The Battle of the Books

The Battle of the Books

by Jonathan Swift

Paperback

$7.99
View All Available Formats & Editions
Choose Expedited Shipping at checkout for guaranteed delivery by Wednesday, December 18

Overview

"The Battle of the Books" is the name of a short satire written by Jonathan Swift and published as part of the prolegomena to his A Tale of a Tub in 1704. It depicts a literal battle between books in the King's Library (housed in St James's Palace at the time of the writing), as ideas and authors struggle for supremacy. Because of the satire, "The Battle of the Books" has become a term for the Quarrel of the Ancients and the Moderns.

In France at the end of the seventeenth century, a minor furore arose over the question of whether contemporary learning had surpassed what was known by those in Classical Greece and Rome. The "moderns" (epitomised by Bernard le Bovier de Fontenelle) took the position that the modern age of science and reason was superior to the superstitious and limited world of Greece and Rome. In his opinion, modern man saw farther than the ancients ever could. The "ancients," for their part, argued that all that is necessary to be known was to be found in Virgil, Cicero, Homer, and especially Aristotle.

This literary contest was re-enacted in miniature in England when Sir William Temple published an answer to Fontenelle entitled Of Ancient and Modern Learning in 1690. His essay introduced two metaphors to the debate that would be reused by later authors. First, he proposed that modern man was just a dwarf standing upon the "shoulders of giants" (that modern man saw farther because he begins with the observations and learning of the ancients). They possessed a clear view of nature, and modern man only reflected/refined their vision. These metaphors, of the dwarf/giant and the reflecting/emanative light, would show up in Swift's satire and others. Temple's essay was answered by Richard Bentley, the classicist and William Wotton, the critic. Temple's friends/clients, sometimes known as the "Christ Church Wits," referring to their association with Christ Church, Oxford and the guidance of Francis Atterbury, then attacked the "moderns" (and Wotton in particular). The debate in England lasted only for a few years.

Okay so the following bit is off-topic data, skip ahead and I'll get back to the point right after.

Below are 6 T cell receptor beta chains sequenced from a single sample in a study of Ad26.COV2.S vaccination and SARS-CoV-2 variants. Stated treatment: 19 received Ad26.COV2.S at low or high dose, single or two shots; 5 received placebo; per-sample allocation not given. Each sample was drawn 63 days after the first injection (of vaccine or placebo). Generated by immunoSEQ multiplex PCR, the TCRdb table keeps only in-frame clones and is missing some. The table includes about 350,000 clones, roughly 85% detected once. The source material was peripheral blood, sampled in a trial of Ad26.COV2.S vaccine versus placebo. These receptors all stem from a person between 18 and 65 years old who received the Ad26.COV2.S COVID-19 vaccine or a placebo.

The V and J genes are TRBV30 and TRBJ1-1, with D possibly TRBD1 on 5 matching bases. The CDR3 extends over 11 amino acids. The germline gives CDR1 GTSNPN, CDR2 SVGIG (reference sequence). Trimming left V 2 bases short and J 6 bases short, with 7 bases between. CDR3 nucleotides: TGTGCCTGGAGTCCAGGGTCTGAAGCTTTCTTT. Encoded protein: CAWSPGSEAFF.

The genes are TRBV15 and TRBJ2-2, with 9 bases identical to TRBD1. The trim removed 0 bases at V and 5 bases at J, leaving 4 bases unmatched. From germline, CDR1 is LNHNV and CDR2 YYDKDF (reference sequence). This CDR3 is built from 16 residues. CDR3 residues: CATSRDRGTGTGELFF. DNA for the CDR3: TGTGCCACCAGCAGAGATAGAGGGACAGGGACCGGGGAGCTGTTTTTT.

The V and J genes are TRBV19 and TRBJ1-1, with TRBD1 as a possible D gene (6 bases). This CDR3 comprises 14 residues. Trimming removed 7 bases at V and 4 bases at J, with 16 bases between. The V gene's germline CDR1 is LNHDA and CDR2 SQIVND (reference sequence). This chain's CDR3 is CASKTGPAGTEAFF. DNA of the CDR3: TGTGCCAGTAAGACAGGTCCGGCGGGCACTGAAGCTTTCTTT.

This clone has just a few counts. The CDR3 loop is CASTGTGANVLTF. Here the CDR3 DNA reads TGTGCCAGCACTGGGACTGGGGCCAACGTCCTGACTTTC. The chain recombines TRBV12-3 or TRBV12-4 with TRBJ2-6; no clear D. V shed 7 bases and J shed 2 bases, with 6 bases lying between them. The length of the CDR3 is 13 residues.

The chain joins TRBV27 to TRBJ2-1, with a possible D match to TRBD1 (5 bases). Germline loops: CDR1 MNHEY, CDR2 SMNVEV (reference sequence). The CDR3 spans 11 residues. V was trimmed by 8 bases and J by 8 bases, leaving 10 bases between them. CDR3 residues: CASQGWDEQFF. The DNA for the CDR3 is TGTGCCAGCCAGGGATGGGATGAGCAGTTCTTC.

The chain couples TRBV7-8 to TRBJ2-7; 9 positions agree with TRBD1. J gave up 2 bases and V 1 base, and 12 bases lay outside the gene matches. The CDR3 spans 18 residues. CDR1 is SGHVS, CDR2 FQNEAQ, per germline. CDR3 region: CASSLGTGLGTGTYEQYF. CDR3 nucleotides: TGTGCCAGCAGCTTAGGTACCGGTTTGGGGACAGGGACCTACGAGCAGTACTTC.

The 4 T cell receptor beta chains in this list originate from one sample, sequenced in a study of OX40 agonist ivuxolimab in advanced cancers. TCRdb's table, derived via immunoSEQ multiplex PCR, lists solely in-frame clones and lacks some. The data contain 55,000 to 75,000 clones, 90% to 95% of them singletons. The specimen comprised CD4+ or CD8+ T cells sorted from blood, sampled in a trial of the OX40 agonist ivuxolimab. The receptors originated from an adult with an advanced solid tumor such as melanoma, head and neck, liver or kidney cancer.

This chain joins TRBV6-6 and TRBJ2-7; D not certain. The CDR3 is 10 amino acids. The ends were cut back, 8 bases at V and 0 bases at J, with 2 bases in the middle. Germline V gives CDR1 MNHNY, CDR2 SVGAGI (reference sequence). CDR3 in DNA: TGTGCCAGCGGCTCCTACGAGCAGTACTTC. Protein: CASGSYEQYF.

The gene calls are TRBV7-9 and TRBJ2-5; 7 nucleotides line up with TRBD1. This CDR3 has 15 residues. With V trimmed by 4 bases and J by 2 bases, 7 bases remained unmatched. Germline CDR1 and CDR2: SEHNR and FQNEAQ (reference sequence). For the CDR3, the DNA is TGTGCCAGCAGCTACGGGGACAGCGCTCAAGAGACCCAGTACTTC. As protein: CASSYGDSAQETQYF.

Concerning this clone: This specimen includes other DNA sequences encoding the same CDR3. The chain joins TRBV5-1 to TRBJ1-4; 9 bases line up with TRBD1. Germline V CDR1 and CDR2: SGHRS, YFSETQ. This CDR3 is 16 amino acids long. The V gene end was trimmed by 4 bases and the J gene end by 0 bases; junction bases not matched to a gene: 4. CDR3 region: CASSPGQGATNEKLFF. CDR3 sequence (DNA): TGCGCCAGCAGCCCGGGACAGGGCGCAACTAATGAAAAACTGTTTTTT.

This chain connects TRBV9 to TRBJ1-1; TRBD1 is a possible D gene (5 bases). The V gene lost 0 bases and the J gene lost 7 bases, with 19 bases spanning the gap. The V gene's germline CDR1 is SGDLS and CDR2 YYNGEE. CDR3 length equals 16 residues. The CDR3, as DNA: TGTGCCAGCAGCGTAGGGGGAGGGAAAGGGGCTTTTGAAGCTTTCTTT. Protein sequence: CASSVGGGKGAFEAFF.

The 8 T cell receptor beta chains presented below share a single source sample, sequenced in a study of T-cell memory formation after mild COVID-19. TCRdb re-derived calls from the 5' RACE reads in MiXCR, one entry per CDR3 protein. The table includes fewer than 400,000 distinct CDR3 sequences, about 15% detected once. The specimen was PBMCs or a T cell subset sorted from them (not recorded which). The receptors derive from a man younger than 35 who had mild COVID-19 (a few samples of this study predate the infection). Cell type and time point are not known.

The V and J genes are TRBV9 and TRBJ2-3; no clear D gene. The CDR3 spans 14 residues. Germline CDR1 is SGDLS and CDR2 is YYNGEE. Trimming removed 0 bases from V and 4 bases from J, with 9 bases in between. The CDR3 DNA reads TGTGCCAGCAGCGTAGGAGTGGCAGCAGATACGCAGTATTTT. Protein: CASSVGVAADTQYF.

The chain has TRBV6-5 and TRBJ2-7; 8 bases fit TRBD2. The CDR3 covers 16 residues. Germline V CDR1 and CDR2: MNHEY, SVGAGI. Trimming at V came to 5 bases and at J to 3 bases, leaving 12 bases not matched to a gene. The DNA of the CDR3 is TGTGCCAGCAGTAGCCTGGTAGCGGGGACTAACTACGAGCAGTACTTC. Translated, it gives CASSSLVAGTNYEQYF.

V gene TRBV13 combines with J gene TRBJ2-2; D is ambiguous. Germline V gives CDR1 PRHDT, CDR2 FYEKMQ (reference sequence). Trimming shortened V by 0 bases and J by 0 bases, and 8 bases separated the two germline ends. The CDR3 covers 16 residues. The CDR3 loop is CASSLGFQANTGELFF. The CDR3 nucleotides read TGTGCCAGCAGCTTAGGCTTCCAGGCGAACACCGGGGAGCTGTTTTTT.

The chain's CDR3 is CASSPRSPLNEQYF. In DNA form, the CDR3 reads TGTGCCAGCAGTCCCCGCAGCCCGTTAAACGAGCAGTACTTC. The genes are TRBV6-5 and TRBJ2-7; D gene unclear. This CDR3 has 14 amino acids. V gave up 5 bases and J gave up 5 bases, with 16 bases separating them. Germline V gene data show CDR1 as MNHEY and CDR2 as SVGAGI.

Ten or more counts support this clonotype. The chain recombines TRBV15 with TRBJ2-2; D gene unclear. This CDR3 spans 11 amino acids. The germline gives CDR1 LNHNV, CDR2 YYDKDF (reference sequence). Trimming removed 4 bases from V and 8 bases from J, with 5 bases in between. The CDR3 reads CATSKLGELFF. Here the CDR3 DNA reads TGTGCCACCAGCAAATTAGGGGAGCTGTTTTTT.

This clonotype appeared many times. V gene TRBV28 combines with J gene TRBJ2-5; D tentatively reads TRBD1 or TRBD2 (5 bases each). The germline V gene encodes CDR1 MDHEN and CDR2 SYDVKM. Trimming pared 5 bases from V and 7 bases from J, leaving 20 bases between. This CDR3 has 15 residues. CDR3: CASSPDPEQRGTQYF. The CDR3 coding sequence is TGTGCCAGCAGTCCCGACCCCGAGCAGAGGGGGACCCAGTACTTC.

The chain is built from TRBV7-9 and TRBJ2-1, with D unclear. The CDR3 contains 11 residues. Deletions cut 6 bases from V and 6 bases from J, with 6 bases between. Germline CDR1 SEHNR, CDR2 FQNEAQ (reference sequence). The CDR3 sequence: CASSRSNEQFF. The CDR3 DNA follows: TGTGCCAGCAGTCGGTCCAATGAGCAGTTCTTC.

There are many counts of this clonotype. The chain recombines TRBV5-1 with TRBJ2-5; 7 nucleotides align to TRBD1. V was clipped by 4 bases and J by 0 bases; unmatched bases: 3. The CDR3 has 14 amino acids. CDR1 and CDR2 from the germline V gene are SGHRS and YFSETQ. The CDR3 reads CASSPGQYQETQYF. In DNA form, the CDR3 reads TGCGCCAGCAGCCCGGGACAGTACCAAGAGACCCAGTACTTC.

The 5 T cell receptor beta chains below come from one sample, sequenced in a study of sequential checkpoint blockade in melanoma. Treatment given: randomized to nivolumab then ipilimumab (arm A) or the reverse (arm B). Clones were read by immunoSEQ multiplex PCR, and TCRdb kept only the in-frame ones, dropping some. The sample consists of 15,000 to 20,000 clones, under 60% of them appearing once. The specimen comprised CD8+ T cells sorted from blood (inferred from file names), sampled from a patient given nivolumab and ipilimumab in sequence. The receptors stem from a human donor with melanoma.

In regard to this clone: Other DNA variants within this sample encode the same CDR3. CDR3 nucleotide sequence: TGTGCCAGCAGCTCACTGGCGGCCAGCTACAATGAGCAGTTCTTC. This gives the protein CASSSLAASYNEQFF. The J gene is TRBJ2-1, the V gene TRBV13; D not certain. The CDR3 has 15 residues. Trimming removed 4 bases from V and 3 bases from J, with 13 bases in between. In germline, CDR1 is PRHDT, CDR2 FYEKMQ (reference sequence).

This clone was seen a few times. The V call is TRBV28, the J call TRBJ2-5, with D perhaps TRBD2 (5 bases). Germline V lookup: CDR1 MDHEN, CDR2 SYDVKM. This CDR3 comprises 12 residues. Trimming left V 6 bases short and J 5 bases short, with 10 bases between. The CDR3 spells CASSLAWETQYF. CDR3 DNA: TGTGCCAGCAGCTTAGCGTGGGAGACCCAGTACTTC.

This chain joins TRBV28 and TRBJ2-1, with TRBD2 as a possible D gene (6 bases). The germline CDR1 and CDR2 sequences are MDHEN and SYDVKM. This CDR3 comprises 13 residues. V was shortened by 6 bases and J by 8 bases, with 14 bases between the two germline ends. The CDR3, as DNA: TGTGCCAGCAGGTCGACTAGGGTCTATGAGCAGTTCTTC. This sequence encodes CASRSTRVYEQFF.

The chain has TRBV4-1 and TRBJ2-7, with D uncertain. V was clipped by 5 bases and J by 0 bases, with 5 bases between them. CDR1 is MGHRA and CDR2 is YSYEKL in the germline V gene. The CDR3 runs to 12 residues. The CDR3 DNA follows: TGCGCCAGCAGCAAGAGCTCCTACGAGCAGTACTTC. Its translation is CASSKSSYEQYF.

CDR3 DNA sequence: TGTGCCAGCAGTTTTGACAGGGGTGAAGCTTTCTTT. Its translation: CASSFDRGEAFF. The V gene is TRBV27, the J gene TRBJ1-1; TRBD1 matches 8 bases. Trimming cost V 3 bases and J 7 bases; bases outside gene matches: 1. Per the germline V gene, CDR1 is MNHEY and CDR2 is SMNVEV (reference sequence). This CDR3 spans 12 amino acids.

Product Details

ISBN-13: 9781989743133
Publisher: Brian Westland
Publication date: 11/01/2019
Pages: 118
Product dimensions: 5.98(w) x 9.02(h) x 0.25(d)

About the Author

Jonathan Swift (1667–1745) was an Anglo-Irish writer of prose, poetry, essays and political pamphlets, and is probably the best-known satirist in the English language. His novel Gulliver's Travels is one of the landmarks of world literature.

Customer Reviews

Most Helpful Customer Reviews

See All Customer Reviews

The Battle Of The Books 1 out of 5 based on 0 ratings. 1 reviews.
Anonymous More than 1 year ago
Dumb book